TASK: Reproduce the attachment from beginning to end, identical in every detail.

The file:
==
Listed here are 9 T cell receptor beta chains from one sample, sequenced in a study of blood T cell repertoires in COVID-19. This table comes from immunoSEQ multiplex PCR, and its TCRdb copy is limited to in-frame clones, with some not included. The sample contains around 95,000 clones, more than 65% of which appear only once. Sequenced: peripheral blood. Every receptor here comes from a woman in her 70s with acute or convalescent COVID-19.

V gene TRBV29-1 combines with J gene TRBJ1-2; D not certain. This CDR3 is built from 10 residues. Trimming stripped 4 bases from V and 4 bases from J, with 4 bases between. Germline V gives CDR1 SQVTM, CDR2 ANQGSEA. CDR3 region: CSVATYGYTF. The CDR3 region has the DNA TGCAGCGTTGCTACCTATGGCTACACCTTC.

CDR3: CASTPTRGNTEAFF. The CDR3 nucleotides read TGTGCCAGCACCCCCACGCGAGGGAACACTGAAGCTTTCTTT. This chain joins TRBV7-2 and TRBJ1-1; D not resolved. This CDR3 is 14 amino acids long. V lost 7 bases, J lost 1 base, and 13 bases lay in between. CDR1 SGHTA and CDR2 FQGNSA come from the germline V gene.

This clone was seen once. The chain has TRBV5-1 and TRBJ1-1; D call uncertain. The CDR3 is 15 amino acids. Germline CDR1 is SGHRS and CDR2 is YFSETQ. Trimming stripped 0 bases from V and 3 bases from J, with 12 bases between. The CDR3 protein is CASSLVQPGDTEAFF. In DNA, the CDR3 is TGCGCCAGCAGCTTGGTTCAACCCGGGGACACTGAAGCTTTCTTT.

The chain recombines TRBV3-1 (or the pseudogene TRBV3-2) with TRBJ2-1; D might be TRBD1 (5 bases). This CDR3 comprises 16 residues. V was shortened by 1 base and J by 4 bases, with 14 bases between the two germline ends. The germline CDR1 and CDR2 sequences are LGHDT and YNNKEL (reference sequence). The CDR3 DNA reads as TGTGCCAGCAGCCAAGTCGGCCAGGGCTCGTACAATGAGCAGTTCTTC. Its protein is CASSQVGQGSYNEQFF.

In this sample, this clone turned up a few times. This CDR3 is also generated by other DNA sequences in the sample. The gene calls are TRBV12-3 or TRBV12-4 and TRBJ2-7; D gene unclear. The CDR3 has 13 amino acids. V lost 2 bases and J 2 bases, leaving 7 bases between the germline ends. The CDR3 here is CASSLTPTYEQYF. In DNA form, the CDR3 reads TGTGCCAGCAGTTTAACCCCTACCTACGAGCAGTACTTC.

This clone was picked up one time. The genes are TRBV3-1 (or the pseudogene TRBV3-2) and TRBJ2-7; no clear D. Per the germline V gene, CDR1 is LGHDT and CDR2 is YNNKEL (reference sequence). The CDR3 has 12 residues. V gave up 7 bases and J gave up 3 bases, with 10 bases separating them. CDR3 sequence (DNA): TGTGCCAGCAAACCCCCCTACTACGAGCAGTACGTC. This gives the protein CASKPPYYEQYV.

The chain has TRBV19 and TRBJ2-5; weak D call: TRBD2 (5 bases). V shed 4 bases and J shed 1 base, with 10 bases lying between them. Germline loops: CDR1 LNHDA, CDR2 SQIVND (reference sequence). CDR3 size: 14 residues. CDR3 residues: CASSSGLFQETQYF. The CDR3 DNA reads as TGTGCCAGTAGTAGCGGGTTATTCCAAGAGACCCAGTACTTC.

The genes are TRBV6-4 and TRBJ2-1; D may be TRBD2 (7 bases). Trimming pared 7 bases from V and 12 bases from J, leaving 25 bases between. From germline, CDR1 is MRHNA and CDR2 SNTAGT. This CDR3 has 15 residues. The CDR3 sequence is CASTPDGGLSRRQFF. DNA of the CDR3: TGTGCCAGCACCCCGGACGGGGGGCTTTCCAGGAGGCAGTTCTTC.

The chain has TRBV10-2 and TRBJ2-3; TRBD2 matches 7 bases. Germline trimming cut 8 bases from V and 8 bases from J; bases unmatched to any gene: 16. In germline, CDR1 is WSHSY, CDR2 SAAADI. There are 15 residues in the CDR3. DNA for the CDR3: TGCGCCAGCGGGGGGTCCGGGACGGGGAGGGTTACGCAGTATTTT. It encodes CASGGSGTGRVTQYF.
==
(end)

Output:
Listed here are 9 T cell receptor beta chains from one sample, sequenced in a study of blood T cell repertoires in COVID-19. This table comes from immunoSEQ multiplex PCR, and its TCRdb copy is limited to in-frame clones, with some not included. The sample contains around 95,000 clones, more than 65% of which appear only once. Sequenced: peripheral blood. Every receptor here comes from a woman in her 70s with acute or convalescent COVID-19.

V gene TRBV29-1 combines with J gene TRBJ1-2; D not certain. This CDR3 is built from 10 residues. Trimming stripped 4 bases from V and 4 bases from J, with 4 bases between. Germline V gives CDR1 SQVTM, CDR2 ANQGSEA. CDR3 region: CSVATYGYTF. The CDR3 region has the DNA TGCAGCGTTGCTACCTATGGCTACACCTTC.

CDR3: CASTPTRGNTEAFF. The CDR3 nucleotides read TGTGCCAGCACCCCCACGCGAGGGAACACTGAAGCTTTCTTT. This chain joins TRBV7-2 and TRBJ1-1; D not resolved. This CDR3 is 14 amino acids long. V lost 7 bases, J lost 1 base, and 13 bases lay in between. CDR1 SGHTA and CDR2 FQGNSA come from the germline V gene.

This clone was seen once. The chain has TRBV5-1 and TRBJ1-1; D call uncertain. The CDR3 is 15 amino acids. Germline CDR1 is SGHRS and CDR2 is YFSETQ. Trimming stripped 0 bases from V and 3 bases from J, with 12 bases between. The CDR3 protein is CASSLVQPGDTEAFF. In DNA, the CDR3 is TGCGCCAGCAGCTTGGTTCAACCCGGGGACACTGAAGCTTTCTTT.

The chain recombines TRBV3-1 (or the pseudogene TRBV3-2) with TRBJ2-1; D might be TRBD1 (5 bases). This CDR3 comprises 16 residues. V was shortened by 1 base and J by 4 bases, with 14 bases between the two germline ends. The germline CDR1 and CDR2 sequences are LGHDT and YNNKEL (reference sequence). The CDR3 DNA reads as TGTGCCAGCAGCCAAGTCGGCCAGGGCTCGTACAATGAGCAGTTCTTC. Its protein is CASSQVGQGSYNEQFF.

In this sample, this clone turned up a few times. This CDR3 is also generated by other DNA sequences in the sample. The gene calls are TRBV12-3 or TRBV12-4 and TRBJ2-7; D gene unclear. The CDR3 has 13 amino acids. V lost 2 bases and J 2 bases, leaving 7 bases between the germline ends. The CDR3 here is CASSLTPTYEQYF. In DNA form, the CDR3 reads TGTGCCAGCAGTTTAACCCCTACCTACGAGCAGTACTTC.

This clone was picked up one time. The genes are TRBV3-1 (or the pseudogene TRBV3-2) and TRBJ2-7; no clear D. Per the germline V gene, CDR1 is LGHDT and CDR2 is YNNKEL (reference sequence). The CDR3 has 12 residues. V gave up 7 bases and J gave up 3 bases, with 10 bases separating them. CDR3 sequence (DNA): TGTGCCAGCAAACCCCCCTACTACGAGCAGTACGTC. This gives the protein CASKPPYYEQYV.

The chain has TRBV19 and TRBJ2-5; weak D call: TRBD2 (5 bases). V shed 4 bases and J shed 1 base, with 10 bases lying between them. Germline loops: CDR1 LNHDA, CDR2 SQIVND (reference sequence). CDR3 size: 14 residues. CDR3 residues: CASSSGLFQETQYF. The CDR3 DNA reads as TGTGCCAGTAGTAGCGGGTTATTCCAAGAGACCCAGTACTTC.

The genes are TRBV6-4 and TRBJ2-1; D may be TRBD2 (7 bases). Trimming pared 7 bases from V and 12 bases from J, leaving 25 bases between. From germline, CDR1 is MRHNA and CDR2 SNTAGT. This CDR3 has 15 residues. The CDR3 sequence is CASTPDGGLSRRQFF. DNA of the CDR3: TGTGCCAGCACCCCGGACGGGGGGCTTTCCAGGAGGCAGTTCTTC.

The chain has TRBV10-2 and TRBJ2-3; TRBD2 matches 7 bases. Germline trimming cut 8 bases from V and 8 bases from J; bases unmatched to any gene: 16. In germline, CDR1 is WSHSY, CDR2 SAAADI. There are 15 residues in the CDR3. DNA for the CDR3: TGCGCCAGCGGGGGGTCCGGGACGGGGAGGGTTACGCAGTATTTT. It encodes CASGGSGTGRVTQYF.